When people tell me they just don’t like to run I often wonder if they’ve given it enough time that it no longer hurts. When you learn to play the piano, you have to get through the chore of learning the notes before you can play a beautiful song. And so it is with me and Kung Fu.
Last night we practiced three new “arm locks”. This is where you twist a person’s arm or hand in such a way that they can’t move without causing excruciating pain to themselves. Ideally in an attack you would use the lock to break the arm or tear their shoulder right out of its socket.
There were only two of us in class and my classmate and I went back and forth contorting the other’s arm until we slapped our leg feverishly – the signal that your opponent has achieved the lock. It’s that pat on the leg or a scream, whichever comes first.
I asked Sifu when will it be second nature to react to your opponent’s attack with one of these locks? He took a few minutes to explain the process we’ll go through as we progress toward Free and Combat Sparring.
So far we have only done One Step and Still Sparring. We know the attack and practice one response to that attack until it is second nature. With Chin Na Sparring we practice the joint locks from standing, sitting and on the ground and this leads to Situational Sparring.
As I listened to Sifu describe each of these progressions, I could see myself sparring with my classmates. I could see myself anticipating their move and reacting with the techniques we are learning now. I was still thinking about this when I woke up this morning.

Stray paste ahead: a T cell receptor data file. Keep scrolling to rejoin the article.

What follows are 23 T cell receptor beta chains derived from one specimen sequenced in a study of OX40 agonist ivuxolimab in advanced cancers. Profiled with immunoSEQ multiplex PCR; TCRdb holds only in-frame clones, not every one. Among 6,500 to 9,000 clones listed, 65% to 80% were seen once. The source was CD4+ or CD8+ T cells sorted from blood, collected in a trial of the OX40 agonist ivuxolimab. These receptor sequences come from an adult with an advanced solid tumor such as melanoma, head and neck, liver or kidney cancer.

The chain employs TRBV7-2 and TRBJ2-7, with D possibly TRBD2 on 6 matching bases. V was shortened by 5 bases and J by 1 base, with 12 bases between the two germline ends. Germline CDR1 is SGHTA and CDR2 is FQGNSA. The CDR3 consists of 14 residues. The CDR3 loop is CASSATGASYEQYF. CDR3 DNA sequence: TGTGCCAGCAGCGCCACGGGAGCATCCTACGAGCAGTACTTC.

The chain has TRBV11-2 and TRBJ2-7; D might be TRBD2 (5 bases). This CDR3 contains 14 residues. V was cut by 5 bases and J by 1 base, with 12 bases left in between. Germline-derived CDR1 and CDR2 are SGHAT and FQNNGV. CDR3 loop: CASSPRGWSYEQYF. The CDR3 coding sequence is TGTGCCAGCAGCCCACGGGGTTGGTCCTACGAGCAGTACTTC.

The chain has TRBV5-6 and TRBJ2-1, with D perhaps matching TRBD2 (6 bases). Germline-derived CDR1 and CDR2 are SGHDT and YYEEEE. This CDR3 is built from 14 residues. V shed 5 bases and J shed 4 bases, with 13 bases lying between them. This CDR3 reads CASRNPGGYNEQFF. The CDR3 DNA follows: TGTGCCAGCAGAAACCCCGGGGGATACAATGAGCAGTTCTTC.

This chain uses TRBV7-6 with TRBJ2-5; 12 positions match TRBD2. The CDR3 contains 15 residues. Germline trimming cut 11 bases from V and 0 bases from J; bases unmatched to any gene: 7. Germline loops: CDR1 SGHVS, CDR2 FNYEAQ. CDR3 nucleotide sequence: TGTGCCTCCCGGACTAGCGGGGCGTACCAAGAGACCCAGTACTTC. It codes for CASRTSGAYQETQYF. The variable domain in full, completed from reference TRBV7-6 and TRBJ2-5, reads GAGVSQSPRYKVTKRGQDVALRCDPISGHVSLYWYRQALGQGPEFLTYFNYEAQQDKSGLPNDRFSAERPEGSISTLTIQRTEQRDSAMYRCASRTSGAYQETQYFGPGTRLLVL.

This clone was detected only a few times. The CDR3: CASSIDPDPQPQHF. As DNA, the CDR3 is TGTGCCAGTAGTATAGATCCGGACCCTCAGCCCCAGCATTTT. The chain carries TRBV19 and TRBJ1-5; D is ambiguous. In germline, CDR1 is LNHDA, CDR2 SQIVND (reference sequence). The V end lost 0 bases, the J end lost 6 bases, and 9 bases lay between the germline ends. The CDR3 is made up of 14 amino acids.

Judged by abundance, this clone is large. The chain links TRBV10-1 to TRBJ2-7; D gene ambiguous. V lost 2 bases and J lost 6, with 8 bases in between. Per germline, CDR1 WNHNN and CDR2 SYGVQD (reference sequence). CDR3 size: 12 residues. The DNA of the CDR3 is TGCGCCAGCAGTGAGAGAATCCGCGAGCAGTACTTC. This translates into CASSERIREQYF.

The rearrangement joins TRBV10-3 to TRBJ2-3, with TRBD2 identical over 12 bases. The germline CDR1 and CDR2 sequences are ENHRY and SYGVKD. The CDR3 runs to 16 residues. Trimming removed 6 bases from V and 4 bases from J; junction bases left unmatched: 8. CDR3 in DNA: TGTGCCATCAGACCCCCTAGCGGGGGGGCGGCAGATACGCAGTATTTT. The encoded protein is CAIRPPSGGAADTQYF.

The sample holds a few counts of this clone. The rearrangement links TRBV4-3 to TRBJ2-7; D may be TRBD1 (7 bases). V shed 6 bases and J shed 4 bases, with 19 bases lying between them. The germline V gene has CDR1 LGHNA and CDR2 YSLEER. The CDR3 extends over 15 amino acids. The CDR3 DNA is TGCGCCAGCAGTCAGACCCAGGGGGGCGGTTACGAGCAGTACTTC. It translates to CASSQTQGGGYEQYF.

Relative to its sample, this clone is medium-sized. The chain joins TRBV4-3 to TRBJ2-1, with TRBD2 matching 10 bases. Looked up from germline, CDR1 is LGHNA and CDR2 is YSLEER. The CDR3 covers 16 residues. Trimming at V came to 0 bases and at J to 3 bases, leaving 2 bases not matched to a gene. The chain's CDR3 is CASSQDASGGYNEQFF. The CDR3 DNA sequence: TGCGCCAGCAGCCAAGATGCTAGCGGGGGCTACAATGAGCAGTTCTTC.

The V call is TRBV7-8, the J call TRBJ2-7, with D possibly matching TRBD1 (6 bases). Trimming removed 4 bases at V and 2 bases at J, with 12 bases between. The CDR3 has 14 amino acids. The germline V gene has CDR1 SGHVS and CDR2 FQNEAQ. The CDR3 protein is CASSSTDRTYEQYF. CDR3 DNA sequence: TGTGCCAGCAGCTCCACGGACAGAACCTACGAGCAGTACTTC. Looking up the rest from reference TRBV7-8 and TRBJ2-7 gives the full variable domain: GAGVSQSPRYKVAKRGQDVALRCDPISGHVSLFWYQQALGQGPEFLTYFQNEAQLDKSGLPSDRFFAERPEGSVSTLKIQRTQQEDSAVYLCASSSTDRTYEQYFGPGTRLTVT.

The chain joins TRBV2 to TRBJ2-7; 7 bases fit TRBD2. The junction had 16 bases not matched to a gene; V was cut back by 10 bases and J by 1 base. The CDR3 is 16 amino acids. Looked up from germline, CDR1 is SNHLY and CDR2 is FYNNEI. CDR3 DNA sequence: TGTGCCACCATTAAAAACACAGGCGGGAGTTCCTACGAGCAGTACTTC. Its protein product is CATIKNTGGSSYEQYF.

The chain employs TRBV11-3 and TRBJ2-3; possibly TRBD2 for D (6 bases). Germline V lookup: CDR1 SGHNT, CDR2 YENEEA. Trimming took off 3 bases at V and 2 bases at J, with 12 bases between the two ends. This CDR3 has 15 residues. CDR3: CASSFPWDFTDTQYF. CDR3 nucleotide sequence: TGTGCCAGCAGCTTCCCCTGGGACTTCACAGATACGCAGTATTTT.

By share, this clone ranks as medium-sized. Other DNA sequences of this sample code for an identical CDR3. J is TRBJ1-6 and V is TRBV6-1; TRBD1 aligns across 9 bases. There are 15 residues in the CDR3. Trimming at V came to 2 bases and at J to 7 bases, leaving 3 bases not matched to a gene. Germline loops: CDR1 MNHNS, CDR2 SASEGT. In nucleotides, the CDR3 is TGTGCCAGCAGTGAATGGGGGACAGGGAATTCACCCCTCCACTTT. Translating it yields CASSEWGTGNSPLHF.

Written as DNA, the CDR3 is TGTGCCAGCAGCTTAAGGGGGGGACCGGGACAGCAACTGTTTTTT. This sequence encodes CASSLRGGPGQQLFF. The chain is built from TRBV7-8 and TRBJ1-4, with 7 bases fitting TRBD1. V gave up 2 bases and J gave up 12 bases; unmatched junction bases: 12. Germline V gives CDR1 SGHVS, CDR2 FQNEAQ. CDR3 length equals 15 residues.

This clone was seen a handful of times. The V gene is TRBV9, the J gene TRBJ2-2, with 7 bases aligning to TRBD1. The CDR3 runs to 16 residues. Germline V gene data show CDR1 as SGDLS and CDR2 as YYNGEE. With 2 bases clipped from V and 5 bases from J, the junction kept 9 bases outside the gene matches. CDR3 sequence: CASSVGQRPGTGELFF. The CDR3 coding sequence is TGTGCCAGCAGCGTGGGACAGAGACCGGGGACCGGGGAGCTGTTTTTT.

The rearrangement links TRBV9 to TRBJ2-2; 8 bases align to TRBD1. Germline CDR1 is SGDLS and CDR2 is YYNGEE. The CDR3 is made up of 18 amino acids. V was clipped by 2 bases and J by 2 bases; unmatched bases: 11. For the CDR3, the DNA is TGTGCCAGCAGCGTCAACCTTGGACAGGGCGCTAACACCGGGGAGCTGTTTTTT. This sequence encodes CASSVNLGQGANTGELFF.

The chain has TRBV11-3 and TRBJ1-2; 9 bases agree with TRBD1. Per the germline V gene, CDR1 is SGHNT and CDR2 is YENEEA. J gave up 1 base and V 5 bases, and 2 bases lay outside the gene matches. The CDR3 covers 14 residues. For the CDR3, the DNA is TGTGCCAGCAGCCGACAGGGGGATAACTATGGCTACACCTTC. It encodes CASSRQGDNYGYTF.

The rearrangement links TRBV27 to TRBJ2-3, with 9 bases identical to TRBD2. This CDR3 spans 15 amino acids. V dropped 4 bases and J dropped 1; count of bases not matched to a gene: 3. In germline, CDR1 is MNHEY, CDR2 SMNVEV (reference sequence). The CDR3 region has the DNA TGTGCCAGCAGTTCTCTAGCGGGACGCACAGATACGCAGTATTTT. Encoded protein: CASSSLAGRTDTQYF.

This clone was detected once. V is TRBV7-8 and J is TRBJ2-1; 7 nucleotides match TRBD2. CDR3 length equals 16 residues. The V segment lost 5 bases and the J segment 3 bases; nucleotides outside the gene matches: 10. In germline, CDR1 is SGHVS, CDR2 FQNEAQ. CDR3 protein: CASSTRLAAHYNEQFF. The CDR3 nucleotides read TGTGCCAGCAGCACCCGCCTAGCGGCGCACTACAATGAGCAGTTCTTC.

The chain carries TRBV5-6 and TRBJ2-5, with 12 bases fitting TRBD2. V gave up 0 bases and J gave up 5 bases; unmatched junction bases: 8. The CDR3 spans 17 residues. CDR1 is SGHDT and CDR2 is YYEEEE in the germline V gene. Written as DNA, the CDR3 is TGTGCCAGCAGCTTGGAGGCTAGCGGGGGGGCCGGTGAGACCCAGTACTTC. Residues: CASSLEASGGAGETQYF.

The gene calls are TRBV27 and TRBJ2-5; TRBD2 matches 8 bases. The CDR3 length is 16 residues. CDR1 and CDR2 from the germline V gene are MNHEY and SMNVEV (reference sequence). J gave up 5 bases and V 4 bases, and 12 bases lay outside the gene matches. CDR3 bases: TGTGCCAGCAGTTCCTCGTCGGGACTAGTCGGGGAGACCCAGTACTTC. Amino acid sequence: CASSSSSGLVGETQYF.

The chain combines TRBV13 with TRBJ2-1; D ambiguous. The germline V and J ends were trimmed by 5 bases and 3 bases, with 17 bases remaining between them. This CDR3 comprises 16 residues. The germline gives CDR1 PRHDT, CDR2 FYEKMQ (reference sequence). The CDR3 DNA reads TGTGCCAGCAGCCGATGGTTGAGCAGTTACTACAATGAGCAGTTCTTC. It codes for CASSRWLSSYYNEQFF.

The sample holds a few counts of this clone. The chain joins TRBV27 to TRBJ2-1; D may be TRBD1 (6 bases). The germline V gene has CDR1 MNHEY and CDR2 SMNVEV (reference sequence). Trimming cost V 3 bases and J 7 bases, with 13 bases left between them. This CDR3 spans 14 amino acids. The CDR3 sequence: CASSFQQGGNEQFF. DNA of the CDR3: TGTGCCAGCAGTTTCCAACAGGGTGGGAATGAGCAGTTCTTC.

Since next week is the first week of marathon training, I have already been researching the training plan I will use for the next 18 weeks. It occurred to me that I should also have a Kung Fu training plan and devote a number of hours to this training every day just as I do with running. To reach my goal requires more work on my part.
I will ask Sifu to help me with a weekly plan. Lord only knows what he will suggest. Last night we learned eight more animals and did the technique as we walked in a circle. One time he said to me, “You’re walking right through the middle of the circle.” I could see that. It’s harder than you may think.
He told us a story about one of the Grand Masters, whose picture hangs on the wall in the front of the classroom, and how he walked in a circle for an hour every day with his arms straight out on either side. Try holding your arms out to the side for five minutes. It hurts. And walking in a circle is not just walking in a circle. It’s all about opening and closing the hips properly.
Summer seems to be my time to take on new challenges and this summer may be the most challenging of all. I’ll post my new schedule for the week on Mondays and see where it takes me. This will definitely require adjustments in my daily schedule but it will no doubt be an adventure – a Fartlek of sorts!